Kabila calls in North Koreans to train troops

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Military instructors from North Korea have arrived in the Democratic Republic of Congo to strengthen the army at the request of the President, as Laurent Kabila tries to distance himself from his long-time ally, Zimbabwe's President, Robert Mugabe.

Military instructors from North Korea have arrived in the Democratic Republic of Congo to strengthen the army at the request of the President, as Laurent Kabila tries to distance himself from his long-time ally, Zimbabwe's President, Robert Mugabe.

The Koreans are intended eventually to replace key Zimbabwean personnel who have been training the army.

Zimbabwe's Independent newspaper said 169 Korean military instructors were in the Democratic Republic of Congo undertaking training programmes for Mr Kabila. The Koreans are also exploring the possibility of extracting uranium from the DRC to bolster their country's nuclear programme, the paper said.

North Korea agreed in 1994 to shut down its suspect nuclear reactor in return for a safe light-water plant being built by a United States-led consortium.

The DRC ambassador to Zimbabwe, Kikaya Bin Karubi, confirmed the arrival of the North Korean military experts in his country recently but declined to give details. Other sources said Mr Kabila's latest move might be part of a wider plan to strengthen his army and free himself from the grip of the allied forces of the Southern Africa Development Community, particularly Zimbabwe.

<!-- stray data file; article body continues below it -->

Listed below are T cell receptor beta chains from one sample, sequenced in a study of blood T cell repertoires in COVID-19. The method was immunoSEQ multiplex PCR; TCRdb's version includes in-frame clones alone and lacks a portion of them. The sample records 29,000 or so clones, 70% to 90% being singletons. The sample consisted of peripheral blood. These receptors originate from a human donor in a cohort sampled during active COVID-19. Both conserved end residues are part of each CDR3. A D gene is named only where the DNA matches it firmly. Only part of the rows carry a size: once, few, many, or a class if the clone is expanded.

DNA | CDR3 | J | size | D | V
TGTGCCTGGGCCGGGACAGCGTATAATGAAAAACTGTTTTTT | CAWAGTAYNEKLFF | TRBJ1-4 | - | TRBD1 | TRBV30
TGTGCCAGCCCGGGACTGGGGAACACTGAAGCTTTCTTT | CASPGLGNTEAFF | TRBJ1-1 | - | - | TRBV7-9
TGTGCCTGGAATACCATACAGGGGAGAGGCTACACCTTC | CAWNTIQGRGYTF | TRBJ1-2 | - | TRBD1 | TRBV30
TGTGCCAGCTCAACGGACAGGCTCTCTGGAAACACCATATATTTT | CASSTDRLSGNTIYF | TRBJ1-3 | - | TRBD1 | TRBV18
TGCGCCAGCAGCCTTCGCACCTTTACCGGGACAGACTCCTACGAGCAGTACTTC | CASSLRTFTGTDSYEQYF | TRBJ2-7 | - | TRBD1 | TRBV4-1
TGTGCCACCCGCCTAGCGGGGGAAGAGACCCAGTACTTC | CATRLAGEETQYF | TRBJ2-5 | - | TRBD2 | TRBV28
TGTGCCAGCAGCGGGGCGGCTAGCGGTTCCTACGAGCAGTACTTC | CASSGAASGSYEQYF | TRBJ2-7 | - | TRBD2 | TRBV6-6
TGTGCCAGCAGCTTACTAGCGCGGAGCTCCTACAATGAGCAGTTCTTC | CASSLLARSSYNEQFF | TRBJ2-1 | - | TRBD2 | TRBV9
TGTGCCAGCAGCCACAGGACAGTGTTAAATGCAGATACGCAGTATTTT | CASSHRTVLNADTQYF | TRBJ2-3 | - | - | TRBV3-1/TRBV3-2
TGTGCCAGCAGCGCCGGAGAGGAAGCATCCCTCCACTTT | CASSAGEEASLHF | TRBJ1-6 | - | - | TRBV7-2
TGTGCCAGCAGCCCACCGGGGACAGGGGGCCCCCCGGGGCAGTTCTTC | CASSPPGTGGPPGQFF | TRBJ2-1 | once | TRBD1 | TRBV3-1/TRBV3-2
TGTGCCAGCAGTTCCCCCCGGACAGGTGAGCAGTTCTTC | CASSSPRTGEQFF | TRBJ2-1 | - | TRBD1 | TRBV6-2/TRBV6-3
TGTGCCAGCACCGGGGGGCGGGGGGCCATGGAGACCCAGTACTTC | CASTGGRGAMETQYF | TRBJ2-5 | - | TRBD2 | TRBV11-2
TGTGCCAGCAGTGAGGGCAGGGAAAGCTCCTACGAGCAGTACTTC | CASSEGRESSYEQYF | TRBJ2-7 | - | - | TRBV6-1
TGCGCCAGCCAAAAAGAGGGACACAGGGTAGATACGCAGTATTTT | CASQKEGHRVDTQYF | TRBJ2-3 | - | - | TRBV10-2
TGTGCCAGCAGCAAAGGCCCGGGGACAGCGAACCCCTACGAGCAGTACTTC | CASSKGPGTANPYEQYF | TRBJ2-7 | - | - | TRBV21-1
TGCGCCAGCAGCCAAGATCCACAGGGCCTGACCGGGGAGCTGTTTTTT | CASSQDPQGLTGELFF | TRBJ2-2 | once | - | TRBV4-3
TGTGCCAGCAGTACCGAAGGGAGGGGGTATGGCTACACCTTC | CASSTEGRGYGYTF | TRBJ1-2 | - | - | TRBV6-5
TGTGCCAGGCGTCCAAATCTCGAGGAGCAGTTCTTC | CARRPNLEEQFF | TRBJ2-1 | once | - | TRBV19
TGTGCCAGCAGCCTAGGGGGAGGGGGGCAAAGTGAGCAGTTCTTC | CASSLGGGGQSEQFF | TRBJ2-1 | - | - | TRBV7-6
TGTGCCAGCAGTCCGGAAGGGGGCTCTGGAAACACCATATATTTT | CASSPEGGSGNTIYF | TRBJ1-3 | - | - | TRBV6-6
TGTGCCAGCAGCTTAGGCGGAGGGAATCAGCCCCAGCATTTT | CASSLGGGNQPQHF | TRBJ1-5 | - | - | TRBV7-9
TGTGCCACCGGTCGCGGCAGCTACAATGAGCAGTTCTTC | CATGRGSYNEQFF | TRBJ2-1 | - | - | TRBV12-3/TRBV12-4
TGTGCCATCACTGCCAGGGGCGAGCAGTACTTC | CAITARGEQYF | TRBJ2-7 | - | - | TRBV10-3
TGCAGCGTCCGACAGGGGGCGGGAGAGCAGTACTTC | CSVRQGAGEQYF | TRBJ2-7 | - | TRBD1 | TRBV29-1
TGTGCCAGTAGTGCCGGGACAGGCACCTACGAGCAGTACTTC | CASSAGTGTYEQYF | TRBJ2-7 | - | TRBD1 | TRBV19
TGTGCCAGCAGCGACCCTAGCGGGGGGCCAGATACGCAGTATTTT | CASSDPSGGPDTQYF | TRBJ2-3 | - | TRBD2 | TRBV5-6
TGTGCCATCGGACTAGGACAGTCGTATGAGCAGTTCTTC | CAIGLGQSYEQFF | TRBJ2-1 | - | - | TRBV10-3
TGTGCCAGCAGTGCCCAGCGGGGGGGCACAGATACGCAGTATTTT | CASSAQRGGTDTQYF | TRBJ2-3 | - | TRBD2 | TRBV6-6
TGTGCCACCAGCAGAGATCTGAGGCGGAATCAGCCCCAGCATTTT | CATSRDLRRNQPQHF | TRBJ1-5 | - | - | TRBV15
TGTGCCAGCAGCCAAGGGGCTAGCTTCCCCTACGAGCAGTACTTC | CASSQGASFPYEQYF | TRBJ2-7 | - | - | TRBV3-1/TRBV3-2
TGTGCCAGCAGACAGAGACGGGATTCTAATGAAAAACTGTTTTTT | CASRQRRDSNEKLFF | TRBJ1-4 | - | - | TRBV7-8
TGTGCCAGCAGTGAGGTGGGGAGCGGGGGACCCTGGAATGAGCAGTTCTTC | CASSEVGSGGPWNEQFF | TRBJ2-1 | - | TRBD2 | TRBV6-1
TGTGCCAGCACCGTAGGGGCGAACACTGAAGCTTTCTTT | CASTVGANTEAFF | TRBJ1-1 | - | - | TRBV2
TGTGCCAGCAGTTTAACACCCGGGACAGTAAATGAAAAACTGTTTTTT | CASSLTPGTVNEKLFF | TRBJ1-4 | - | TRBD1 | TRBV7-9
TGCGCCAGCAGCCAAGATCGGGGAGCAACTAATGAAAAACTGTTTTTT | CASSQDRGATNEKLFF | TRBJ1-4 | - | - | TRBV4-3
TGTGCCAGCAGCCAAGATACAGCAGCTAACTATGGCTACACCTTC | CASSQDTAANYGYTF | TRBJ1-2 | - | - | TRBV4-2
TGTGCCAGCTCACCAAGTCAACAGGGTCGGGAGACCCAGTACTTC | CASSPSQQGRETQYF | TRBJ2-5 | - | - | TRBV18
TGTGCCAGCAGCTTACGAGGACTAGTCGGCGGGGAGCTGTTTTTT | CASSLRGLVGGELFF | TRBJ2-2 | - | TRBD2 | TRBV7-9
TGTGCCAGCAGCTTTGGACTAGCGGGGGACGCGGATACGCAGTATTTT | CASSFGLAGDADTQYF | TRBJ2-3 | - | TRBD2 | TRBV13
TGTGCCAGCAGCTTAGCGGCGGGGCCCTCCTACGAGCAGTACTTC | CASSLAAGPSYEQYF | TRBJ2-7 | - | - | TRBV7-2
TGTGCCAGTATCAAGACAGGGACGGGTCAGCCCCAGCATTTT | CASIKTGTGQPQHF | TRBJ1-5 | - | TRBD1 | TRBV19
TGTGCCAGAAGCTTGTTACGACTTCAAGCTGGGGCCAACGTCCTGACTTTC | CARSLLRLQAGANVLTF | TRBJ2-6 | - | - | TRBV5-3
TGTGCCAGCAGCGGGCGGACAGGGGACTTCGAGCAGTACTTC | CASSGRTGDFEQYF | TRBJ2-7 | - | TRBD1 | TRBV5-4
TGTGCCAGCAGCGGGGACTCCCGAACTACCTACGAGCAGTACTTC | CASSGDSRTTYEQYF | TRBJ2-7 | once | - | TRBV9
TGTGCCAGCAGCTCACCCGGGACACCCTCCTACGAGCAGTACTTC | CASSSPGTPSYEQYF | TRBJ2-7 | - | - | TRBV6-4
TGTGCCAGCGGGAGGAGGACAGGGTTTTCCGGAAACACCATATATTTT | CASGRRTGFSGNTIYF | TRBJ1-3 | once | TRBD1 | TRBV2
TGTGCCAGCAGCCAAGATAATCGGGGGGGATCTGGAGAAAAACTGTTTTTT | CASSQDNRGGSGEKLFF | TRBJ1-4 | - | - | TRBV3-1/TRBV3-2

Mr Mugabe has deployed 13,000 troops, or one-third of Zimbabwe's entire army, in the DRC. Zimbabwe has the largest contingent of any foreign troops in that country.

Authoritative sources also say Zimbabwe has sought to play a more influential role and even to direct the running of the DRC's mineral affairs, a development that has angered Mr Kabila's ministers. It is understood that Mr Kabila is under pressure from his lieutenants to stop the exploitation of the DRC's mineral resources by foreigners who have been seen as plundering the country.

Zimbabwean army generals, who have reportedly escalated their private exploitation of minerals in the DRC under several opaque deals, have also angered the Congolese by their less-than-transparent practices.

The Zimbabwe Independent said Mr Kabila's military initiatives were part of his wider plans to ditch Mr Mugabe.

Mr Kabila and Mr Mugabe clashed last week over differences about how the peace process in the DRC should be moved forward.

* The Zimbabwe government named another 509 white-owned farms yesterday that it plans to confiscate for redistribution to landless blacks, bringing to 1,542 the number it has targeted under a speeded up land seizure program. Farmers say the announcement casts more doubt over the viability of commercial farming.

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